Brooks's main argument is that the human mind works at two levels--the conscious and the unconscious--and that the unconscious mind is more important in shaping our lives. Nagel's second criticism is his complaint that Brooks does not clearly separate these two realms, because much of what Brooks identifies as unconscious--such as emotions, desires, character traits, and perceptions--could also be seen as parts of conscious experience. But then Nagel essentially concedes Brooks's point in admitting that to a large degree these conscious experiences are not fully under direct conscious control.
Nagel's third criticism is that Brooks is too credulous in accepting some "idiotic" claims by cognitive scientists--"for example, that since people need only 4,000 words for 98 percent of conversations, the reason they have vocabularies of 60,000 words is to impress and sort out potential mates." But, then, Nagel admits that much of the research reported by Brooks is persuasive and not easily dismissed.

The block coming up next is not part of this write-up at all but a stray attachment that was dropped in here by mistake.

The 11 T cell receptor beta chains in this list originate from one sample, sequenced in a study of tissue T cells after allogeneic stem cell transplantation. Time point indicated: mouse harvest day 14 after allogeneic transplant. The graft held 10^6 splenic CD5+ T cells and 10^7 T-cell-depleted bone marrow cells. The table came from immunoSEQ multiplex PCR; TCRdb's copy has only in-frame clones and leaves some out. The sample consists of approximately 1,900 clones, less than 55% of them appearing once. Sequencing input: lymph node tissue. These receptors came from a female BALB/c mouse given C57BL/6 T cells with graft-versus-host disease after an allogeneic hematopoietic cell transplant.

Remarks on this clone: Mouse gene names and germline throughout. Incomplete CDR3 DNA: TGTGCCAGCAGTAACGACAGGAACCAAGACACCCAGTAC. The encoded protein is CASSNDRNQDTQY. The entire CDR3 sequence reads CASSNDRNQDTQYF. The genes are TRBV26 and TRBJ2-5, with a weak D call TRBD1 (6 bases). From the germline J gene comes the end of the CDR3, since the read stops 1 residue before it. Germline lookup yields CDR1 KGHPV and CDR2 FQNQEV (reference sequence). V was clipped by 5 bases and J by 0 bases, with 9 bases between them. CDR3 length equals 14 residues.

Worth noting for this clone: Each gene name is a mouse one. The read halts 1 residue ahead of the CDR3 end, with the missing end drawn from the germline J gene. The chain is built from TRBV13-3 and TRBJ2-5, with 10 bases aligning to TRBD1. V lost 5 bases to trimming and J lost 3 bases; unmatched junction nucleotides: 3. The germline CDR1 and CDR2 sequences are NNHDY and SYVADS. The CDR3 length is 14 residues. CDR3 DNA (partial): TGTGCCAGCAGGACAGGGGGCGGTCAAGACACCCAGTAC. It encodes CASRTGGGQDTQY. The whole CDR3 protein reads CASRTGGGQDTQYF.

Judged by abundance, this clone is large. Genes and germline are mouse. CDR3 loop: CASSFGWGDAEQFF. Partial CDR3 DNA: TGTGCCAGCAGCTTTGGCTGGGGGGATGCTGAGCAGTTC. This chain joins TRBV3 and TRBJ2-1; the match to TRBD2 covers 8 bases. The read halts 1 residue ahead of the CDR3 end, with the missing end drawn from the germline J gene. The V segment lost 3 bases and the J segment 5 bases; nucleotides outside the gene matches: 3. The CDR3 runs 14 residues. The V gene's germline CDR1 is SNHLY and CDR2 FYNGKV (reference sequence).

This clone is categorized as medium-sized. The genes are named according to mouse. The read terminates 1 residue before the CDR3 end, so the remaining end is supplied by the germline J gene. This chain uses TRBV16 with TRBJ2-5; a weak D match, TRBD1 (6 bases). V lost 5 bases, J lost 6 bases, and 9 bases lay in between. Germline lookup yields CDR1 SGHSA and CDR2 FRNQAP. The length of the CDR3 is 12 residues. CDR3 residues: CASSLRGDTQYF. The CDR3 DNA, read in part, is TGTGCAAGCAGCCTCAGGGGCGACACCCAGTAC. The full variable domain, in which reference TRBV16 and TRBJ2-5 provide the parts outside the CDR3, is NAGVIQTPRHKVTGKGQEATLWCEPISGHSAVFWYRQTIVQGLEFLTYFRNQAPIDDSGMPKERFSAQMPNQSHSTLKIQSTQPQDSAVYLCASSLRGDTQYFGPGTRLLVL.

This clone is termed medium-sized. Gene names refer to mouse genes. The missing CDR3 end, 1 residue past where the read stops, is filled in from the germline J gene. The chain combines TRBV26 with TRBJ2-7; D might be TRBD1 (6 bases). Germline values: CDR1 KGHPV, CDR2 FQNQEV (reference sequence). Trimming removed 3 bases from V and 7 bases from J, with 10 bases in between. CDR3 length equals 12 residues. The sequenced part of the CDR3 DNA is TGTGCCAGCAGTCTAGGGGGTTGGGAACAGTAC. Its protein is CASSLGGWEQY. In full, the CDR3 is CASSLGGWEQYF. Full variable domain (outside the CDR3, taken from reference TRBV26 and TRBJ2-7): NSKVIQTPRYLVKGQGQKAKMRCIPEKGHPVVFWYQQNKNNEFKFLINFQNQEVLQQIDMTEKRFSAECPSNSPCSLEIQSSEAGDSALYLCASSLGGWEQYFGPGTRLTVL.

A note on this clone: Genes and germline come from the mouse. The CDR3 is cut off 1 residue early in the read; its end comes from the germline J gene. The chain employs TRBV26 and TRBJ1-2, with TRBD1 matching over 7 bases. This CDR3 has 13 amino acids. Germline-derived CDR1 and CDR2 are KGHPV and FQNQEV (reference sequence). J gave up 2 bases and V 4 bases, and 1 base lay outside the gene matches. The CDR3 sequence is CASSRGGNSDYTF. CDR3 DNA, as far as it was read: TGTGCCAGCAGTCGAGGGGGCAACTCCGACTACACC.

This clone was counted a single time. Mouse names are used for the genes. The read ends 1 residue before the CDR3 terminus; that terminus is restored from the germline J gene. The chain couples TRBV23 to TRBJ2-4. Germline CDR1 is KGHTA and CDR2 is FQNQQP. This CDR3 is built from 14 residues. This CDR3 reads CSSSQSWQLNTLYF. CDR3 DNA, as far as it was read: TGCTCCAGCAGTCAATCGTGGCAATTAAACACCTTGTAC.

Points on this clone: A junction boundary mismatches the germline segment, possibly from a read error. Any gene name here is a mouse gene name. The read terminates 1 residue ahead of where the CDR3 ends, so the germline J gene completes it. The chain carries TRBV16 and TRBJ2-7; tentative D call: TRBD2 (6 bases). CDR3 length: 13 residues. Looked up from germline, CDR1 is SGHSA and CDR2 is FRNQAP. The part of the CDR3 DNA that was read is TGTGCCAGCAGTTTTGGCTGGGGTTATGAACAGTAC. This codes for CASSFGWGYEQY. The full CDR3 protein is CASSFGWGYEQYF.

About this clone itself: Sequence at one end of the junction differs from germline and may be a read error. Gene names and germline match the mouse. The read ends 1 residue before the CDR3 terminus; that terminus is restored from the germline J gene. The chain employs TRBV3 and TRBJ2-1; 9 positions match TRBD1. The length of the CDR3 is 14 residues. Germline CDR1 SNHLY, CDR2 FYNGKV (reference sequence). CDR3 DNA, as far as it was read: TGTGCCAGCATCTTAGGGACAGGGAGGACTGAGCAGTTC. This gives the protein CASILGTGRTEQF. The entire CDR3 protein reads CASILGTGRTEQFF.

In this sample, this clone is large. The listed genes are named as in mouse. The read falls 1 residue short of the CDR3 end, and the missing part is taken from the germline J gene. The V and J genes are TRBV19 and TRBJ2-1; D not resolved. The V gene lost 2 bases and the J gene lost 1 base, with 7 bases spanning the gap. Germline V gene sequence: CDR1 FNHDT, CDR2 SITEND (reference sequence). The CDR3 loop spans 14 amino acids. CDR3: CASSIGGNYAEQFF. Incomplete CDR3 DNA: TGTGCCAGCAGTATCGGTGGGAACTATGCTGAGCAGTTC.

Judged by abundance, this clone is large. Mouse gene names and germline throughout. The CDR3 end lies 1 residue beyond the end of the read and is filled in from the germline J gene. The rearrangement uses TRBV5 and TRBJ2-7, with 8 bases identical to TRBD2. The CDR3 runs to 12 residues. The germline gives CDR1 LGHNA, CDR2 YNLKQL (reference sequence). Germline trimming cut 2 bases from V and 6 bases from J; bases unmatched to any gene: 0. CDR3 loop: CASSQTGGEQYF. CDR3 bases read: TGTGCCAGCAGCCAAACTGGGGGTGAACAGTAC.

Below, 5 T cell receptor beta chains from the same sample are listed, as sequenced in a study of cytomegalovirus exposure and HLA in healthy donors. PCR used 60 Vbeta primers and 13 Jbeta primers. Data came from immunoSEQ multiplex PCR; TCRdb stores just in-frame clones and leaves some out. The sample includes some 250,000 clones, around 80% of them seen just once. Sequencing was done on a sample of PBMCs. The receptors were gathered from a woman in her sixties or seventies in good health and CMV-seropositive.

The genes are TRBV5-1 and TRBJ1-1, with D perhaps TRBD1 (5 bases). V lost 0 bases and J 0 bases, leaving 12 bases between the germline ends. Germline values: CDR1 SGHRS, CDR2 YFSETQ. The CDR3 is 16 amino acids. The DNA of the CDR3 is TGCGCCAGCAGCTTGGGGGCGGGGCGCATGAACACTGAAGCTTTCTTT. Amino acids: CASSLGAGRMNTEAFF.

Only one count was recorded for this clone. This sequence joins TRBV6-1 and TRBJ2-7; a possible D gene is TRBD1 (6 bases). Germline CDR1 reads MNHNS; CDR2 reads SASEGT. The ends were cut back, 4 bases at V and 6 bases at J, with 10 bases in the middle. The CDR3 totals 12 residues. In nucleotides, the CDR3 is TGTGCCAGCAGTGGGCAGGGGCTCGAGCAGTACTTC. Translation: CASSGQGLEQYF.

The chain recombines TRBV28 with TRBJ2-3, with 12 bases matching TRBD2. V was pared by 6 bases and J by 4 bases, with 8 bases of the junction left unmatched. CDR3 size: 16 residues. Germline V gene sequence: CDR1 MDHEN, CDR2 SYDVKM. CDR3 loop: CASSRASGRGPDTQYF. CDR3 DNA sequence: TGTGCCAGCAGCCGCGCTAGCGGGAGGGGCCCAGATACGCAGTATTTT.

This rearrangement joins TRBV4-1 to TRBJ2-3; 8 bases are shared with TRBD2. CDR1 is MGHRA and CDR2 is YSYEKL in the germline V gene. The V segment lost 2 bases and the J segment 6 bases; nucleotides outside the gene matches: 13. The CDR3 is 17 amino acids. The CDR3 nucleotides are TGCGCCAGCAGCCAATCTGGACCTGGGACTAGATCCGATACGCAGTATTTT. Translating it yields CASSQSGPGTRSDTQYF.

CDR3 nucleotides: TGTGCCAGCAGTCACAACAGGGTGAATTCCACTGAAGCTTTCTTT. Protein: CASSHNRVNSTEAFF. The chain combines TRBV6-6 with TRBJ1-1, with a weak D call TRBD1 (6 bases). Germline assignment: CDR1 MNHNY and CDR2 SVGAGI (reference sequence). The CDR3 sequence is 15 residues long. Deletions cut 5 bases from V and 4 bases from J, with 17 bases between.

Nagel's fourth criticism expresses the fundamental dispute. Although Brooks does say that reason is important for human moral judgment, his argument that emotion and other unconscious motivations and perceptions drive moral experience tends to deny the supremacy of reason in ruling over the passions, which thus rejects the philosophical rationalism that Nagel and other moral philosophers take for granted. Brooks says that conscious reasoning gives us some control over our moral choices because "we can choose the narrative we tell about our lives." So, for example, when Erika commits adultery, she immediately feels a deeply painful regret for what she has done. And contrary to what Nagel says about the story of Harold and Erica being "without interest," I find Brooks's description of how Erika is seduced by "Mr. Make-Believe" and is then thrown into agonizing remorse to be a moving narrative that elicits our sympathetic understanding. This story is a good illustration of what Darwin says about the experience of regret in shaping our moral deliberation. Erika responds to her moral crisis by telling herself a "story of drift and redemption"--a story of a woman who drifted away from her moral anchors until she found her way back to her moral commitments to a husband that she truly loved.